A general problem with any kind of creative development community is that people don't usually agree about what they want to make. Not everybody has a specific idea of what they do want to make; some people "know it when they see it", some people have multiple specific ideas, some people just want to make something in a particular genre or using their favorite trope. If you took 30 random non-pro game developers and let them all pitch their ideas to each other, then vote as a group about which one idea to make, the voting would very likely be all over the place, with the most popular idea receiving 10 or few votes, far less than a majority. If you tried to combine the two or three most popular ideas to get one super-popular idea it probably wouldn't work, because those few most popular ideas would likely represent completely different kinds of taste in games.
This is natural human behavior - why is it a problem? Because those 30 people will end up making nothing even though they undeniable have the skills and time between them to make a game.
So what I was wondering about today is, the way we encounter game concepts and form our first impressions of them. Sometimes I can read only a paragraph of description and be strongly put-off by a concept, usually because it reminds me of a previous negative experience. Other times I can read 5 paragraphs and still have no real idea what the game concept is, so I have no reason to like it. Maybe the most common scenario is when I am reading along thinking "okay, kind of interesting ok, EW!!!" That's basically the same as the first scenario, just that the part that triggers my disagreement isn't right at the beginning. I imagine this concept-evaluation process is similar for you all?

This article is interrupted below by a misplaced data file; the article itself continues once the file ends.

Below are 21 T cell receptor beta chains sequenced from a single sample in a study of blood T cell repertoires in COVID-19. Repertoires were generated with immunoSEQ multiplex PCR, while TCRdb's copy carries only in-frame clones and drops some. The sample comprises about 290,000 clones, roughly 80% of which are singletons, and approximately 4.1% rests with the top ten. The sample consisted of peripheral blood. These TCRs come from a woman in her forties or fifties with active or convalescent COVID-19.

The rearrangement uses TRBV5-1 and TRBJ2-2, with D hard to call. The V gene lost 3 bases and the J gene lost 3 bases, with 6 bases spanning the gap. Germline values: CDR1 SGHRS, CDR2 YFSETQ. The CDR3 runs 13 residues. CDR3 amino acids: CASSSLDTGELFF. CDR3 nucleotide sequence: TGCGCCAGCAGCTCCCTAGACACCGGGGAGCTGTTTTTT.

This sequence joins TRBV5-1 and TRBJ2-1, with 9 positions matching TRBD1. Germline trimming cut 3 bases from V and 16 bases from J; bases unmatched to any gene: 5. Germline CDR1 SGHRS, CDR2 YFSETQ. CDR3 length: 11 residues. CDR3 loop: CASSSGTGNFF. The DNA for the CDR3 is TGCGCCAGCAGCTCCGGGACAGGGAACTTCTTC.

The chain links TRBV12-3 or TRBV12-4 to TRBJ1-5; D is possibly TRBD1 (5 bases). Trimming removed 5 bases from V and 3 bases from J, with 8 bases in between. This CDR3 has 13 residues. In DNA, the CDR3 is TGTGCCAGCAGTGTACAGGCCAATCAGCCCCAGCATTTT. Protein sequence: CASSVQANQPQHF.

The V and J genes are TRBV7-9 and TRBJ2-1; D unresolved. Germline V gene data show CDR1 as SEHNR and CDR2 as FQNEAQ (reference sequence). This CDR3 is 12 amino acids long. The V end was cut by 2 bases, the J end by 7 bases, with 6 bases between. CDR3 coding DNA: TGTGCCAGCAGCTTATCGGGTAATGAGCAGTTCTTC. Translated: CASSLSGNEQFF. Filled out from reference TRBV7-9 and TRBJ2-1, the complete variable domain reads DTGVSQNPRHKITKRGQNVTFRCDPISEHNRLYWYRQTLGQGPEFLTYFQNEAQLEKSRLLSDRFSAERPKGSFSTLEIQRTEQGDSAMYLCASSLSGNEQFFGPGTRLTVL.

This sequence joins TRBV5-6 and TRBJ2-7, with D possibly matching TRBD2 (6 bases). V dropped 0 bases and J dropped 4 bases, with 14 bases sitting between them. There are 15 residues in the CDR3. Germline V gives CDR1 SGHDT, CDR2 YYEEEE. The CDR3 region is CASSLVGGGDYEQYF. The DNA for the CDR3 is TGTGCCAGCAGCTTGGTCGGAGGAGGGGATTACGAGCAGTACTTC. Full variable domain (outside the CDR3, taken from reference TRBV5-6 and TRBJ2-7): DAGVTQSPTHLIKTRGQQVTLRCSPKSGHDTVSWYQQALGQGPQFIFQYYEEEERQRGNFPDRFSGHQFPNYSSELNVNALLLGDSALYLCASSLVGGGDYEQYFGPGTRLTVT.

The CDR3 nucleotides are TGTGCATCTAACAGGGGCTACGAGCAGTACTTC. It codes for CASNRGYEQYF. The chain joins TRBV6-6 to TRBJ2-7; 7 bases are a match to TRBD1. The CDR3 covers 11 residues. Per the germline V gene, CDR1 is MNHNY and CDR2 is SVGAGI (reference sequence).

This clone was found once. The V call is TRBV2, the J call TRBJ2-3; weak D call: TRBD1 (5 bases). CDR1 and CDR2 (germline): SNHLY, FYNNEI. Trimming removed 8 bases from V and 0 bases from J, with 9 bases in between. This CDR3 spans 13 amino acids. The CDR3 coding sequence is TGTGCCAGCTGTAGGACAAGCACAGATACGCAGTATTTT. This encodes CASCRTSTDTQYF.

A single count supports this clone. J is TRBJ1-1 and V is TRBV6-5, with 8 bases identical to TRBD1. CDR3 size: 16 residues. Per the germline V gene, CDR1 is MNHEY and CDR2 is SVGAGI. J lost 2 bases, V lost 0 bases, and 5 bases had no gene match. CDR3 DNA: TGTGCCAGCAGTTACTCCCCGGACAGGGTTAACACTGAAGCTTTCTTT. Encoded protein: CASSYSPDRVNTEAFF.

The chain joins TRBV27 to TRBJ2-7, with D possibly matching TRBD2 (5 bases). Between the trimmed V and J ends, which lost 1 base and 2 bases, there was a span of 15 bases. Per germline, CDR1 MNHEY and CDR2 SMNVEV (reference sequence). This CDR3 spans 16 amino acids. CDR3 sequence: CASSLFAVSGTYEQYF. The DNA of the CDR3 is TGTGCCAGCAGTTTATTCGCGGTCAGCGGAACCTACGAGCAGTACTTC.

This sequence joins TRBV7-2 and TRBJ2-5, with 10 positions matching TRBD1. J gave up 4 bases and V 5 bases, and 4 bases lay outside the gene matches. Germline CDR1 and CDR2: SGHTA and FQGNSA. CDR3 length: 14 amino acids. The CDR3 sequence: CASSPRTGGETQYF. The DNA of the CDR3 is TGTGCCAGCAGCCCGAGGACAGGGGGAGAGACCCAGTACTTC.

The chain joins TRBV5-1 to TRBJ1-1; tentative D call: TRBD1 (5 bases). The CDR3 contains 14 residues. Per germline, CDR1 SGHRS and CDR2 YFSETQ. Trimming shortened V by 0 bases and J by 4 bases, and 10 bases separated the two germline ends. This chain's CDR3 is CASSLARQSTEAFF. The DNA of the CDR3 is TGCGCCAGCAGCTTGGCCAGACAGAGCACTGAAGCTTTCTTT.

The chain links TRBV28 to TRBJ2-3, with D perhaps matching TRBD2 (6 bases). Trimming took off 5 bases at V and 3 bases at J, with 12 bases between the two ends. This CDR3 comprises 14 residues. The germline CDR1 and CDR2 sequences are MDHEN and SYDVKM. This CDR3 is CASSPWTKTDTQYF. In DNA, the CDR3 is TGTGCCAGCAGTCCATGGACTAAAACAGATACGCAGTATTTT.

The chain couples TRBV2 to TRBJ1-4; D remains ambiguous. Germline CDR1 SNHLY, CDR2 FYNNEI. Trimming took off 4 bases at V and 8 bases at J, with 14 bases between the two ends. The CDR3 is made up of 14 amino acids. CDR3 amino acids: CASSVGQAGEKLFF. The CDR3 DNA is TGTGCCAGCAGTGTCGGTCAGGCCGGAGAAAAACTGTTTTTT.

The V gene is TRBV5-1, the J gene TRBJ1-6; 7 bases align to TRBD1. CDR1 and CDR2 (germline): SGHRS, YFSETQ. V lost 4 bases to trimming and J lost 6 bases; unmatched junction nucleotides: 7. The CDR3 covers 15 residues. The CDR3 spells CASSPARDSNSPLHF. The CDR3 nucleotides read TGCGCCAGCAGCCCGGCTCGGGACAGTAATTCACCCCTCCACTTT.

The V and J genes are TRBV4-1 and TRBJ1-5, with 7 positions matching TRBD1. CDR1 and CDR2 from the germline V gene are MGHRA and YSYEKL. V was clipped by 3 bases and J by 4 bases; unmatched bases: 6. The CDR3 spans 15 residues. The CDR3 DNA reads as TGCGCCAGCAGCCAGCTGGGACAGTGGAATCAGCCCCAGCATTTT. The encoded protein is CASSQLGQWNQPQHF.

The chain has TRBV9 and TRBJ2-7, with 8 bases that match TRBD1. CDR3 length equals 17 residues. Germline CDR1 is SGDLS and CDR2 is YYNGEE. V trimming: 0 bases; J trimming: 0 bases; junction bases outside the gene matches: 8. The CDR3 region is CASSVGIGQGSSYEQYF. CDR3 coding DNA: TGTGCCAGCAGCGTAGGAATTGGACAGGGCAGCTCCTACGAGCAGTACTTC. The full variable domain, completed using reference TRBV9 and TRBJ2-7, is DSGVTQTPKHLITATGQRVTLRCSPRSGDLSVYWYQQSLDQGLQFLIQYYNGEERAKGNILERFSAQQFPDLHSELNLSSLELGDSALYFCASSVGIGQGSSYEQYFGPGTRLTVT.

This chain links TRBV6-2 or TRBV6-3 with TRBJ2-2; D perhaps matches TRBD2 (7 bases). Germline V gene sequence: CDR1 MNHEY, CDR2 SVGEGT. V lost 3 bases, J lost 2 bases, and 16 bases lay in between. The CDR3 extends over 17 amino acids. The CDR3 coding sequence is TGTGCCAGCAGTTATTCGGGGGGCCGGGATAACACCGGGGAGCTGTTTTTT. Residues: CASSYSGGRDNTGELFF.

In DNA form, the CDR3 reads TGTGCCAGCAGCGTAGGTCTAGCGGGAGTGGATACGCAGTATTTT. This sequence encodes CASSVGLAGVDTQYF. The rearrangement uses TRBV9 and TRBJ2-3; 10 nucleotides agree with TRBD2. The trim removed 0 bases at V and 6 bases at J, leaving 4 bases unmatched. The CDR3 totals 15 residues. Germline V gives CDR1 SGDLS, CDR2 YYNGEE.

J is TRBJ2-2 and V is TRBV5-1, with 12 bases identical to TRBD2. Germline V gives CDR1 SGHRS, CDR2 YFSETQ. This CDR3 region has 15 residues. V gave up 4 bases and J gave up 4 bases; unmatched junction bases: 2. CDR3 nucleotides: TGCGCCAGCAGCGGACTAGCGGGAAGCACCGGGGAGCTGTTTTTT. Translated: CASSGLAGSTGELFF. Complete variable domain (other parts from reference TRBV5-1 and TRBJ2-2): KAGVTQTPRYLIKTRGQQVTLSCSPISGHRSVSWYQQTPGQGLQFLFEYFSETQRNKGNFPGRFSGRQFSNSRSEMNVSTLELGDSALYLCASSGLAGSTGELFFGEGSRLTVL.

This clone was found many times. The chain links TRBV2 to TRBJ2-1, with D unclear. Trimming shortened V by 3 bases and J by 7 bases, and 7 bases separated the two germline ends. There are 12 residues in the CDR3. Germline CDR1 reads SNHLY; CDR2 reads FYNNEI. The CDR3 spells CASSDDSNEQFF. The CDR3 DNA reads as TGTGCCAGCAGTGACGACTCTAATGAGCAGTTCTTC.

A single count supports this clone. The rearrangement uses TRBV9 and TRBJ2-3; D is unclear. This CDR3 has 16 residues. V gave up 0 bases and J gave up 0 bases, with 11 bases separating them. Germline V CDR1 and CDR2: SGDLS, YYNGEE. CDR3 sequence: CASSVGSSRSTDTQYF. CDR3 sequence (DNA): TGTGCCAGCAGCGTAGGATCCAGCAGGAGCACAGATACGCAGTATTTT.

Finally the actual question - if you read enough about a game concept to decide you dislike it, can anything change your mind and make you like it instead? Is there any style of presentation or choice of what info to include in the presentation that makes you more likely to become enthusiastic about a game concept? Or conversely, anything people should avoid in their presentations if they are trying to get you enthused about their concept? And more abstractly, do you think this issue is a political, advertisment, or artistic ideals/taste issue?